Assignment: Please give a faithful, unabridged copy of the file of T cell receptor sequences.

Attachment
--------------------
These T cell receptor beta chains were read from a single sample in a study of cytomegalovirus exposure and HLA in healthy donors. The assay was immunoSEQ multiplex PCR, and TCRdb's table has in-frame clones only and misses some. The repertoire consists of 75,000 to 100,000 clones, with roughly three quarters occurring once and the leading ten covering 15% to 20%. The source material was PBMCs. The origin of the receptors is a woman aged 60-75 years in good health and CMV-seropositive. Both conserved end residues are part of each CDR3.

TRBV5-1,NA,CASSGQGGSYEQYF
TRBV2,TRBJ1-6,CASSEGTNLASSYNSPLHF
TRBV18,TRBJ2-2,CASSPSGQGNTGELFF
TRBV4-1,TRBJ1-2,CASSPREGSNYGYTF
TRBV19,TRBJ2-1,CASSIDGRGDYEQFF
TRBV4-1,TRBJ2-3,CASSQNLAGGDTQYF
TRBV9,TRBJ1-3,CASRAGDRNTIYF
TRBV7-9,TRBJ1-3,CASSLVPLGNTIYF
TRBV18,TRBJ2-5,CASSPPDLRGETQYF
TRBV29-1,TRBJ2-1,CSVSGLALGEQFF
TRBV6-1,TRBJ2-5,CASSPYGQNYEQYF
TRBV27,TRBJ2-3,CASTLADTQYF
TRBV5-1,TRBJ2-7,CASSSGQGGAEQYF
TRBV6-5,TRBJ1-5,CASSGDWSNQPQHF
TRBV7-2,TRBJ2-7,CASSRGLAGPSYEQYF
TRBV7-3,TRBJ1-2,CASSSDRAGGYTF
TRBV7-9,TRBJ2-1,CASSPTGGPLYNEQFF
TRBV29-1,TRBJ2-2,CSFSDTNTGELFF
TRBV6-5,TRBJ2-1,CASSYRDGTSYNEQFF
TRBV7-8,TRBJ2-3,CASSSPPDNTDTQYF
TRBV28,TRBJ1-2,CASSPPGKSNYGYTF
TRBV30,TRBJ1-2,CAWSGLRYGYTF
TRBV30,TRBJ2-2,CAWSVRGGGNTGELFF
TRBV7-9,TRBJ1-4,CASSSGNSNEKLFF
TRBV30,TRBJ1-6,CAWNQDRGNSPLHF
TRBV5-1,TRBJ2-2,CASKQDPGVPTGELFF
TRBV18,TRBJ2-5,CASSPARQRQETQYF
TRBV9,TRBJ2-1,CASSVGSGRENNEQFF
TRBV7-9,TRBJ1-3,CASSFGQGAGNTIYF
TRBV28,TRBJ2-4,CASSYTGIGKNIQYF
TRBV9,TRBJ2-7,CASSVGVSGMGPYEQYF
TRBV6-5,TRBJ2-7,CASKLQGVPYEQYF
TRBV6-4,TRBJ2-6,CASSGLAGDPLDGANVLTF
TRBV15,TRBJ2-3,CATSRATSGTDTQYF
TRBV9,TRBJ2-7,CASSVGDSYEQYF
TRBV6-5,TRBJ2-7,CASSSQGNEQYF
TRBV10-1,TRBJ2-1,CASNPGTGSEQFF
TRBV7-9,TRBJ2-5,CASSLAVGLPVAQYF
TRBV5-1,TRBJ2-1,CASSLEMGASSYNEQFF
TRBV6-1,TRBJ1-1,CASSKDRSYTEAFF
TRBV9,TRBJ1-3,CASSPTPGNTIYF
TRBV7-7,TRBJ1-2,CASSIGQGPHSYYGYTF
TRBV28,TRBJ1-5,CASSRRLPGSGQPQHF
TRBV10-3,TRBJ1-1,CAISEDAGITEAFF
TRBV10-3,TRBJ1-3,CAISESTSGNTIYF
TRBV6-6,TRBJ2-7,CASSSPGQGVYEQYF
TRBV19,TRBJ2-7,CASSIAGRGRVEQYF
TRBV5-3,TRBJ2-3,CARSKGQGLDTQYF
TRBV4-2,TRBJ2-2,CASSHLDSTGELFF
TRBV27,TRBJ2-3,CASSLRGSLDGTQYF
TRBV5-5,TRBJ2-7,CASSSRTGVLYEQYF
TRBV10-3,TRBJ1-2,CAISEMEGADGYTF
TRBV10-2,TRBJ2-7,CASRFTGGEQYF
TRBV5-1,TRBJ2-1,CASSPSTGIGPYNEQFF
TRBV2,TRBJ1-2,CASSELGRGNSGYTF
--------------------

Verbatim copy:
These T cell receptor beta chains were read from a single sample in a study of cytomegalovirus exposure and HLA in healthy donors. The assay was immunoSEQ multiplex PCR, and TCRdb's table has in-frame clones only and misses some. The repertoire consists of 75,000 to 100,000 clones, with roughly three quarters occurring once and the leading ten covering 15% to 20%. The source material was PBMCs. The origin of the receptors is a woman aged 60-75 years in good health and CMV-seropositive. Both conserved end residues are part of each CDR3.

TRBV5-1,NA,CASSGQGGSYEQYF
TRBV2,TRBJ1-6,CASSEGTNLASSYNSPLHF
TRBV18,TRBJ2-2,CASSPSGQGNTGELFF
TRBV4-1,TRBJ1-2,CASSPREGSNYGYTF
TRBV19,TRBJ2-1,CASSIDGRGDYEQFF
TRBV4-1,TRBJ2-3,CASSQNLAGGDTQYF
TRBV9,TRBJ1-3,CASRAGDRNTIYF
TRBV7-9,TRBJ1-3,CASSLVPLGNTIYF
TRBV18,TRBJ2-5,CASSPPDLRGETQYF
TRBV29-1,TRBJ2-1,CSVSGLALGEQFF
TRBV6-1,TRBJ2-5,CASSPYGQNYEQYF
TRBV27,TRBJ2-3,CASTLADTQYF
TRBV5-1,TRBJ2-7,CASSSGQGGAEQYF
TRBV6-5,TRBJ1-5,CASSGDWSNQPQHF
TRBV7-2,TRBJ2-7,CASSRGLAGPSYEQYF
TRBV7-3,TRBJ1-2,CASSSDRAGGYTF
TRBV7-9,TRBJ2-1,CASSPTGGPLYNEQFF
TRBV29-1,TRBJ2-2,CSFSDTNTGELFF
TRBV6-5,TRBJ2-1,CASSYRDGTSYNEQFF
TRBV7-8,TRBJ2-3,CASSSPPDNTDTQYF
TRBV28,TRBJ1-2,CASSPPGKSNYGYTF
TRBV30,TRBJ1-2,CAWSGLRYGYTF
TRBV30,TRBJ2-2,CAWSVRGGGNTGELFF
TRBV7-9,TRBJ1-4,CASSSGNSNEKLFF
TRBV30,TRBJ1-6,CAWNQDRGNSPLHF
TRBV5-1,TRBJ2-2,CASKQDPGVPTGELFF
TRBV18,TRBJ2-5,CASSPARQRQETQYF
TRBV9,TRBJ2-1,CASSVGSGRENNEQFF
TRBV7-9,TRBJ1-3,CASSFGQGAGNTIYF
TRBV28,TRBJ2-4,CASSYTGIGKNIQYF
TRBV9,TRBJ2-7,CASSVGVSGMGPYEQYF
TRBV6-5,TRBJ2-7,CASKLQGVPYEQYF
TRBV6-4,TRBJ2-6,CASSGLAGDPLDGANVLTF
TRBV15,TRBJ2-3,CATSRATSGTDTQYF
TRBV9,TRBJ2-7,CASSVGDSYEQYF
TRBV6-5,TRBJ2-7,CASSSQGNEQYF
TRBV10-1,TRBJ2-1,CASNPGTGSEQFF
TRBV7-9,TRBJ2-5,CASSLAVGLPVAQYF
TRBV5-1,TRBJ2-1,CASSLEMGASSYNEQFF
TRBV6-1,TRBJ1-1,CASSKDRSYTEAFF
TRBV9,TRBJ1-3,CASSPTPGNTIYF
TRBV7-7,TRBJ1-2,CASSIGQGPHSYYGYTF
TRBV28,TRBJ1-5,CASSRRLPGSGQPQHF
TRBV10-3,TRBJ1-1,CAISEDAGITEAFF
TRBV10-3,TRBJ1-3,CAISESTSGNTIYF
TRBV6-6,TRBJ2-7,CASSSPGQGVYEQYF
TRBV19,TRBJ2-7,CASSIAGRGRVEQYF
TRBV5-3,TRBJ2-3,CARSKGQGLDTQYF
TRBV4-2,TRBJ2-2,CASSHLDSTGELFF
TRBV27,TRBJ2-3,CASSLRGSLDGTQYF
TRBV5-5,TRBJ2-7,CASSSRTGVLYEQYF
TRBV10-3,TRBJ1-2,CAISEMEGADGYTF
TRBV10-2,TRBJ2-7,CASRFTGGEQYF
TRBV5-1,TRBJ2-1,CASSPSTGIGPYNEQFF
TRBV2,TRBJ1-2,CASSELGRGNSGYTF